Cecilia Malmström, the European Union’s trade commissioner, recently received a concerned email from Germany.
A man from the Ruhr Valley city of Dortmund asked whether the night ban on the local airport would be lifted if the European Union concluded the proposed free trade agreement with the United States known as the Transatlantic Trade and Investment Partnership, or TTIP. “Some people out there are convinced that TTIP will bring a lot of misery,” Ms. Malmström said.
Ever since the pro-free market Swedish politician took over as E.U. trade commissioner, she has been struggling to convince opponents of the controversial agreement that it was in Europe’s best interest.
Consumer protection activists caution against a radical lowering of food quality standards, trade unions fear that workers’ rights will be undermined, local authorities worry that it will eat away at their political decision-making power.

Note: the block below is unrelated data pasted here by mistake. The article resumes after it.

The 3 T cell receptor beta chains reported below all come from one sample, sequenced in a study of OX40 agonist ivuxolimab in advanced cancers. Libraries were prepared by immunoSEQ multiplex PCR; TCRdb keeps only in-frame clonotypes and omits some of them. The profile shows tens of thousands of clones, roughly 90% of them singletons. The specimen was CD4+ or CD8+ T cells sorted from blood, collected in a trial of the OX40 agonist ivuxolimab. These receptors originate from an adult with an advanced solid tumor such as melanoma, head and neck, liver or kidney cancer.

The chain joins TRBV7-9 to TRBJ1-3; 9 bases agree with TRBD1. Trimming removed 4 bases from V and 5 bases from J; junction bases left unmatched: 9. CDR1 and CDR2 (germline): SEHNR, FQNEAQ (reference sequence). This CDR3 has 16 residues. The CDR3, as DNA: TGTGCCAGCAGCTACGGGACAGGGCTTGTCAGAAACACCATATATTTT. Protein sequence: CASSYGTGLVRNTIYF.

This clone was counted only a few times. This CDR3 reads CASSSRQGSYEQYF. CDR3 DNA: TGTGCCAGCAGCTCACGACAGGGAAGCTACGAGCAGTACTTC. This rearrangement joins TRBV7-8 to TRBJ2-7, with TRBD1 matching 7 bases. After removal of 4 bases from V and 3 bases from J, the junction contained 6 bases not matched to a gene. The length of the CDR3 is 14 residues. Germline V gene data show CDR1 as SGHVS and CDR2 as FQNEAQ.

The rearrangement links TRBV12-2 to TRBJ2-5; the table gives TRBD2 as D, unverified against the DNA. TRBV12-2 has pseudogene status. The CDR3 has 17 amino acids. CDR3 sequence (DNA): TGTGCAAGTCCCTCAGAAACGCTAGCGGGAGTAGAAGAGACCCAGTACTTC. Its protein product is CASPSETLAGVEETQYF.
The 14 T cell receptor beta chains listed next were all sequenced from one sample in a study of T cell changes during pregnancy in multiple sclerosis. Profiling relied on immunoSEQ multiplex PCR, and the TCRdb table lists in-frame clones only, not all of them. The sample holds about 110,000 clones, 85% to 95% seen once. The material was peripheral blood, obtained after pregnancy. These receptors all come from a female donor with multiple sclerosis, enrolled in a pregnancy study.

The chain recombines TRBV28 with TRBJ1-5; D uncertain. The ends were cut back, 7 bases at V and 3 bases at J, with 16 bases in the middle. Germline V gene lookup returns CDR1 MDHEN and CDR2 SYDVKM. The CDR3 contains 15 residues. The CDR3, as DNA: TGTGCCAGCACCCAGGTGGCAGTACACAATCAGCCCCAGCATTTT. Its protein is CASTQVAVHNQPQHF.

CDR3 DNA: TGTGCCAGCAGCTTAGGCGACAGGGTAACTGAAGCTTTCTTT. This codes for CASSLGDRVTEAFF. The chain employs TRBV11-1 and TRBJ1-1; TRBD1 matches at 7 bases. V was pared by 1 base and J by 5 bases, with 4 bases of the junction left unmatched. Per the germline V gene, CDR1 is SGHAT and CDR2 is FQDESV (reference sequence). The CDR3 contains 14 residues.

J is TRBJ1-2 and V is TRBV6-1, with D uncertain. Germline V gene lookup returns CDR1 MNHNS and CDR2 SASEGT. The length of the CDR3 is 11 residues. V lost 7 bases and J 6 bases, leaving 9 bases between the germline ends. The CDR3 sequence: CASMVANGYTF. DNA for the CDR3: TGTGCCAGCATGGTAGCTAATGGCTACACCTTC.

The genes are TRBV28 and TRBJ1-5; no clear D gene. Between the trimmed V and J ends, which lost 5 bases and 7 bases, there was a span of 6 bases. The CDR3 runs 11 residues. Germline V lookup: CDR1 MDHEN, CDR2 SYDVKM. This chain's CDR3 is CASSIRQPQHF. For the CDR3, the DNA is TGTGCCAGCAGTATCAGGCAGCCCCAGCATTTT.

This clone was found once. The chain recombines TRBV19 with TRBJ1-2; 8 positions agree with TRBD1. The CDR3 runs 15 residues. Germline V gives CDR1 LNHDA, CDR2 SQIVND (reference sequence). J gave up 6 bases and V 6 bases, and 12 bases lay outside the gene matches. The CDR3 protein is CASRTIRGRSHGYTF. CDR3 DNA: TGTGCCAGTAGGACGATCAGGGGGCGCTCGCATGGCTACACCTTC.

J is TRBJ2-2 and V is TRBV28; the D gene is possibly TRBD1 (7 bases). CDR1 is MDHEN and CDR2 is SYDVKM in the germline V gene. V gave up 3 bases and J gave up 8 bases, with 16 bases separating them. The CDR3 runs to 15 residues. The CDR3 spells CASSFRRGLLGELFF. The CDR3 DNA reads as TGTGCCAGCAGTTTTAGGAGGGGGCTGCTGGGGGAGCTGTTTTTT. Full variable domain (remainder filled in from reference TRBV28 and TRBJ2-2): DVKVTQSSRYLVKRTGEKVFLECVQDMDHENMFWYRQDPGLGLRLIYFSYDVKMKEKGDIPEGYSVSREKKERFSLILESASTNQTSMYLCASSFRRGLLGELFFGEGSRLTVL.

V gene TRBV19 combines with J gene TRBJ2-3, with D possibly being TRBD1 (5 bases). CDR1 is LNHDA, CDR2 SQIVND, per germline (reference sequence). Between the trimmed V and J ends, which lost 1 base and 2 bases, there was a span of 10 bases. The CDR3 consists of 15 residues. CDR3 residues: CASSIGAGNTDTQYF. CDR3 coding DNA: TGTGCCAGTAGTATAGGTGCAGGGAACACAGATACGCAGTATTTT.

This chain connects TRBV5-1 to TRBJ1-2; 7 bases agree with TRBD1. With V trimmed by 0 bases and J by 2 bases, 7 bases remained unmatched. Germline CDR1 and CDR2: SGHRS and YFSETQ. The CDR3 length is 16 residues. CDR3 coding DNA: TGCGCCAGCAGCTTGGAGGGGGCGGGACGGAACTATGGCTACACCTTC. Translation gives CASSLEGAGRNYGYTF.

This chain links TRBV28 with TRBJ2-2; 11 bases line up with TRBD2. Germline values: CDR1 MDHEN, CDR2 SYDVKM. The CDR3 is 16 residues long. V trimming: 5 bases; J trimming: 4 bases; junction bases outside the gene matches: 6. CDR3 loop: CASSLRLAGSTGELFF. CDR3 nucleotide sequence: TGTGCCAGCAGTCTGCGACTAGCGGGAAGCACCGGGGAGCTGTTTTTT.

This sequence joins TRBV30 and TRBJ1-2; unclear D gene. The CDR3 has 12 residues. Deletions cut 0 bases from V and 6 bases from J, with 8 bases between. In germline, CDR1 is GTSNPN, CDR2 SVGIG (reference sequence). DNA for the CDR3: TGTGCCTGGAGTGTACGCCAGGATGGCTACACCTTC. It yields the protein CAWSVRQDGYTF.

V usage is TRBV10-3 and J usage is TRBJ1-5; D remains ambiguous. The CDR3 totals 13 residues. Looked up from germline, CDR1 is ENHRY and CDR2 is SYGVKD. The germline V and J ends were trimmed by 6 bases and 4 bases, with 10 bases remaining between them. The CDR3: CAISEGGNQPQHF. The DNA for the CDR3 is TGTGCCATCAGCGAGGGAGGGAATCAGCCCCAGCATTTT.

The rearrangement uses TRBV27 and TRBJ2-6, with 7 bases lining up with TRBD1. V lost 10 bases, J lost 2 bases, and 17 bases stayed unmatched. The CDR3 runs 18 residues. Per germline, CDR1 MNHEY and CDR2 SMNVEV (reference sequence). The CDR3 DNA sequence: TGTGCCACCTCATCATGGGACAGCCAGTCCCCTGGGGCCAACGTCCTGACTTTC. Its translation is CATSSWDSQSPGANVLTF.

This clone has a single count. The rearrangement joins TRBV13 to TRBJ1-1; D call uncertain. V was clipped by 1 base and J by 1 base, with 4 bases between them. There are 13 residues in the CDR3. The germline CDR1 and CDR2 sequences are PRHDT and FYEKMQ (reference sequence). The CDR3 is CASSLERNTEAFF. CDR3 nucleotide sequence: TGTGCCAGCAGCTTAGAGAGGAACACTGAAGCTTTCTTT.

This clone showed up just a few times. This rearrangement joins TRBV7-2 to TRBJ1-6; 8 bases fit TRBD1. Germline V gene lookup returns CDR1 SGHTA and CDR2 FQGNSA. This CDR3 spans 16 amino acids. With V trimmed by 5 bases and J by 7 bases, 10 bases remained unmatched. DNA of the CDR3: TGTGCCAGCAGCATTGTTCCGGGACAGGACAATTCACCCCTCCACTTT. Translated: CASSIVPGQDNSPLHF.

TTIP, which British Prime Minister David Cameron once dubbed the “most important trade agreement of all time,” has ignited all sorts of fears in both Europe and America. This coming Saturday, people around the world are planning to protest against proposed the transatlantic treaty.
Ms. Malmström, who was previously E.U. commissioner for home affairs, is supposed to convince Europe’s citizens of the merits of the trade agreement – and at the same time presse the European Union’s case at negotiations with the United States. The ninth round of talks is set to start next week.
The 46-year-old knows that by the end of her term in 2019, her success or failure will be determined by TTIP, even though the outcome is not at all entirely in her hands.
She spends 80 percent of her time on the transatlantic treaty, Ms. Malmström estimated. “People want to be informed,” she said. “They need to feel that they are being listened to.”